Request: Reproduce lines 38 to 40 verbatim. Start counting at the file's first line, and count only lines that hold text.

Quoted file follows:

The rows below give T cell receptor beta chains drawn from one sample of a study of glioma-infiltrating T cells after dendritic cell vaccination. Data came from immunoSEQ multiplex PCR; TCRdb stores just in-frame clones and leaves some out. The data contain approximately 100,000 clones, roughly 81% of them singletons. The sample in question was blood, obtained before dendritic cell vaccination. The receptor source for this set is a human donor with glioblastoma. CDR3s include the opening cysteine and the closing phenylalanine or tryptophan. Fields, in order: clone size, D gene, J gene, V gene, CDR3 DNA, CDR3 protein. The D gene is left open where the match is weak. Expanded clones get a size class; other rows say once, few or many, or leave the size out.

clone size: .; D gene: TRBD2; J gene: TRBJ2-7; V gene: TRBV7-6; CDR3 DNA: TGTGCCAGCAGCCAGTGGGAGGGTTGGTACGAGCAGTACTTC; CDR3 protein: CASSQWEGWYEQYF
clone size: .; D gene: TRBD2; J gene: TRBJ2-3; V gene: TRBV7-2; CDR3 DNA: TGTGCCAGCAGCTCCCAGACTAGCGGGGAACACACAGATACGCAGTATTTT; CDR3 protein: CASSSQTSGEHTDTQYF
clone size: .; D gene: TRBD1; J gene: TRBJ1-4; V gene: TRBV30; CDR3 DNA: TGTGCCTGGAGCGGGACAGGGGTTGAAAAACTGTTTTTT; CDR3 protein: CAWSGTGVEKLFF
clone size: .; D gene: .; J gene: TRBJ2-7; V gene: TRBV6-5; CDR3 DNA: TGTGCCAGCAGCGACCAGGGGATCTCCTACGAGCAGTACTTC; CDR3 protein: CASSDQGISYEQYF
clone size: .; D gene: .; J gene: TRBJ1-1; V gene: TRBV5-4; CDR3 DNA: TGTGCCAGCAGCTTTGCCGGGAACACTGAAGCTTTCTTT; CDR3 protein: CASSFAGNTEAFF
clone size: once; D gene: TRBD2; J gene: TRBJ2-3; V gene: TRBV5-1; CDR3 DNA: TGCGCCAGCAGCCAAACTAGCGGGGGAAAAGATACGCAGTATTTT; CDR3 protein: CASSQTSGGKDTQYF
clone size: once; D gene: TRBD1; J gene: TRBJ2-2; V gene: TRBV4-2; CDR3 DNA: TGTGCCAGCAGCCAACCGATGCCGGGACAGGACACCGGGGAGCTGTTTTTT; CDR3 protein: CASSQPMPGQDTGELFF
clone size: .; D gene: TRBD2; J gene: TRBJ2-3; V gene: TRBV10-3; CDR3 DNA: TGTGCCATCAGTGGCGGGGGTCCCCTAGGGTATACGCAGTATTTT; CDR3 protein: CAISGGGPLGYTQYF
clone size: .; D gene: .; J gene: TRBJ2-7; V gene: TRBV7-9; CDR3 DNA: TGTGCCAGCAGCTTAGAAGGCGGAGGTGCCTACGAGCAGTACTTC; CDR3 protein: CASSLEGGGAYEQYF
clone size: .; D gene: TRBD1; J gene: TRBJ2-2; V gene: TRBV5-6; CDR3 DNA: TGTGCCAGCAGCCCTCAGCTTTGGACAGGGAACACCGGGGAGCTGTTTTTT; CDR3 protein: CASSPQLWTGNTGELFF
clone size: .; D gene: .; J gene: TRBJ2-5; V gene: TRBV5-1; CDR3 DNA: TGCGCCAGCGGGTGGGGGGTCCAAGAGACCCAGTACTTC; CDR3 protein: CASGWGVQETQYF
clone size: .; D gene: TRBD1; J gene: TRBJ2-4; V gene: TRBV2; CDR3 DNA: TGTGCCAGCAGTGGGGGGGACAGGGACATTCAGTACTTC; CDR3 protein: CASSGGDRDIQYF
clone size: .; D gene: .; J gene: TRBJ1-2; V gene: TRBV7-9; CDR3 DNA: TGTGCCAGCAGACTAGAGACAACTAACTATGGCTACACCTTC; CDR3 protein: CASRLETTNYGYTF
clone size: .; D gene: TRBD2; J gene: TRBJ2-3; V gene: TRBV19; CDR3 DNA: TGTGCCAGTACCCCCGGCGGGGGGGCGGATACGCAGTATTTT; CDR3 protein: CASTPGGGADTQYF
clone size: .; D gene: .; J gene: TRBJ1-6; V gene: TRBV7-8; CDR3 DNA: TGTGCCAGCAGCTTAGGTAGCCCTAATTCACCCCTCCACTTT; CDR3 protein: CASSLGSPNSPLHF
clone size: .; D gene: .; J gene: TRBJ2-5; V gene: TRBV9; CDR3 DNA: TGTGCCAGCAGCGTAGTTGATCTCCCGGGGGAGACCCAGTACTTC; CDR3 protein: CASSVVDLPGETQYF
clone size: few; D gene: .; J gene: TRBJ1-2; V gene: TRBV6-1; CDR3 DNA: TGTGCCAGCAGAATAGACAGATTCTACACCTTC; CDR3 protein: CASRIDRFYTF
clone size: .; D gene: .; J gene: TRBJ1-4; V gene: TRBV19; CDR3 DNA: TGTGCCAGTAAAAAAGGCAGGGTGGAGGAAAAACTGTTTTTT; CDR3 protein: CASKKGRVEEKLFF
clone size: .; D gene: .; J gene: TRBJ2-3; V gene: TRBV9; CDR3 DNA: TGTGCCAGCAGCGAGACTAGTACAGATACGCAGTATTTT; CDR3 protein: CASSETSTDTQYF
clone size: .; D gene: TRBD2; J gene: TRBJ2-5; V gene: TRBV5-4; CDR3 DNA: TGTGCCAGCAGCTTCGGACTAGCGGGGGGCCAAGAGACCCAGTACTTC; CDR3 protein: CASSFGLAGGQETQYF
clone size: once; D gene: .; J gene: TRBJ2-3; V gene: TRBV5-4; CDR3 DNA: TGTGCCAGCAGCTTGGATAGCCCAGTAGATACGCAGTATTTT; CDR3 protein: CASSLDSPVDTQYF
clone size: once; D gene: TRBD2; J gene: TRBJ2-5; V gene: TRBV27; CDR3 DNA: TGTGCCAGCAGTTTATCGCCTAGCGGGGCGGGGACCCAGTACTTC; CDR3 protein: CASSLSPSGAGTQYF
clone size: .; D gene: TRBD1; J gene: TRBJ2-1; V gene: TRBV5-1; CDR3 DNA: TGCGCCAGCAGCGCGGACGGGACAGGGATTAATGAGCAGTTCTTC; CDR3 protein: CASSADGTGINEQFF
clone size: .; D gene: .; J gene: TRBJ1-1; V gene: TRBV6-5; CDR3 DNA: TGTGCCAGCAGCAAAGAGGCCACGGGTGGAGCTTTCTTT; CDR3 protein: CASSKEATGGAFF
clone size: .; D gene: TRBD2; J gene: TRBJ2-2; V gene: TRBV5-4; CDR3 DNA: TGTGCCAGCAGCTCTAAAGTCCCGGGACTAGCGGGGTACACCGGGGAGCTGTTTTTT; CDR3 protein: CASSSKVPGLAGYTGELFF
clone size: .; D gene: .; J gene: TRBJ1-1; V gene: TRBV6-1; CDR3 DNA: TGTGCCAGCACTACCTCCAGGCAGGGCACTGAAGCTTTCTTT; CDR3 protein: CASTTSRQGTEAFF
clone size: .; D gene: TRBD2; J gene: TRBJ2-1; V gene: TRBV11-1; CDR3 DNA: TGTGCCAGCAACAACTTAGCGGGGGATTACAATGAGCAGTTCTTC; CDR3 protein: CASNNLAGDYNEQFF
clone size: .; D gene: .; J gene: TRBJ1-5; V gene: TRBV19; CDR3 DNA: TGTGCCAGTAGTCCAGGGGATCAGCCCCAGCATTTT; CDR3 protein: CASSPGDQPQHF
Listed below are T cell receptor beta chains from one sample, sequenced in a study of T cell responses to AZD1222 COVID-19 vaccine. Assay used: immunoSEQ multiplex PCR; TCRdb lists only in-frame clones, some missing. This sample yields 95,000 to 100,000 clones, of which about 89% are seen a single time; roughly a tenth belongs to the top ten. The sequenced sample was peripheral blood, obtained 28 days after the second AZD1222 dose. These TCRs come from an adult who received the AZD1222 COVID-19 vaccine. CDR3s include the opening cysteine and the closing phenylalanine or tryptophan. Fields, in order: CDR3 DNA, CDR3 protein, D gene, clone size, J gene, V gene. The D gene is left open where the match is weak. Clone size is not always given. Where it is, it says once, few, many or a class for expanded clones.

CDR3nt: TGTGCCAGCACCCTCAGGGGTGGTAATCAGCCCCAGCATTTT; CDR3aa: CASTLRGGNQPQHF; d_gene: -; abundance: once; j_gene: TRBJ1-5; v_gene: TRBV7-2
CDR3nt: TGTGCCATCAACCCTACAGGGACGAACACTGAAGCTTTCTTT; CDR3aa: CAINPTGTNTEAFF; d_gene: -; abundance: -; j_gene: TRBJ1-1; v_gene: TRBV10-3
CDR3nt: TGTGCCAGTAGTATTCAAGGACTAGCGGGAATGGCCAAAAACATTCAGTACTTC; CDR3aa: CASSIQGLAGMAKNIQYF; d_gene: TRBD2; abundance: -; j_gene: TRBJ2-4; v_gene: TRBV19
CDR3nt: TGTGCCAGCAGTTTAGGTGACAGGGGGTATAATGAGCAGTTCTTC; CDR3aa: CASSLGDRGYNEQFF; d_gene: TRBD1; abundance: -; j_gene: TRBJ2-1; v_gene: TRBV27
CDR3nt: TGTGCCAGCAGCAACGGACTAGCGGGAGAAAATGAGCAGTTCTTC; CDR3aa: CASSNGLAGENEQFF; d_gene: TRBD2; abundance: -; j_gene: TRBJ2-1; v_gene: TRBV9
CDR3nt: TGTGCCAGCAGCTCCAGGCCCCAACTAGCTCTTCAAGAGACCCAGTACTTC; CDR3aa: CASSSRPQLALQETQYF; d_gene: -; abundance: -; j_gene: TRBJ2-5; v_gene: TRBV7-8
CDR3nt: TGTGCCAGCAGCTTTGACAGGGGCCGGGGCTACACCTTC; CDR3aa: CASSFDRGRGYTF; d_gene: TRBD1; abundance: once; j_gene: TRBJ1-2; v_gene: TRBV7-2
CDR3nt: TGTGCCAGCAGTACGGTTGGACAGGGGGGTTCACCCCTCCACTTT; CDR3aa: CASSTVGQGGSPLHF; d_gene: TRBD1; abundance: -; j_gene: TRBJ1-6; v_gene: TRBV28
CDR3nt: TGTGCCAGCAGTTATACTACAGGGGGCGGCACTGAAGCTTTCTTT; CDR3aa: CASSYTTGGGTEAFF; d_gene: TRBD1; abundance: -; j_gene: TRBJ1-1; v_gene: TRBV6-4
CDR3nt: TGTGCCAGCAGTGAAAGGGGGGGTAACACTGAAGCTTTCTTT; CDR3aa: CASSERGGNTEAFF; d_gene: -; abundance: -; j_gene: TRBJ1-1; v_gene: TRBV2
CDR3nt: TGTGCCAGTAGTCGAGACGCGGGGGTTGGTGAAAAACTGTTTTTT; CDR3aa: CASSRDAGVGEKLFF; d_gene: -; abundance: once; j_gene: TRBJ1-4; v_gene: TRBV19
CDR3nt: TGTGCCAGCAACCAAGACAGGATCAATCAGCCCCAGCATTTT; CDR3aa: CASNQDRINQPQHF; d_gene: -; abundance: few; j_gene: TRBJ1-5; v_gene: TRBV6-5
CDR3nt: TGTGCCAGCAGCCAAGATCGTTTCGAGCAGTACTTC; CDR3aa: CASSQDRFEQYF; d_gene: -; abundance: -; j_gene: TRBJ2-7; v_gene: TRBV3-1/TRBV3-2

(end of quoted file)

CDR3nt: TGTGCCAGCAGTACGGTTGGACAGGGGGGTTCACCCCTCCACTTT; CDR3aa: CASSTVGQGGSPLHF; d_gene: TRBD1; abundance: -; j_gene: TRBJ1-6; v_gene: TRBV28
CDR3nt: TGTGCCAGCAGTTATACTACAGGGGGCGGCACTGAAGCTTTCTTT; CDR3aa: CASSYTTGGGTEAFF; d_gene: TRBD1; abundance: -; j_gene: TRBJ1-1; v_gene: TRBV6-4
CDR3nt: TGTGCCAGCAGTGAAAGGGGGGGTAACACTGAAGCTTTCTTT; CDR3aa: CASSERGGNTEAFF; d_gene: -; abundance: -; j_gene: TRBJ1-1; v_gene: TRBV2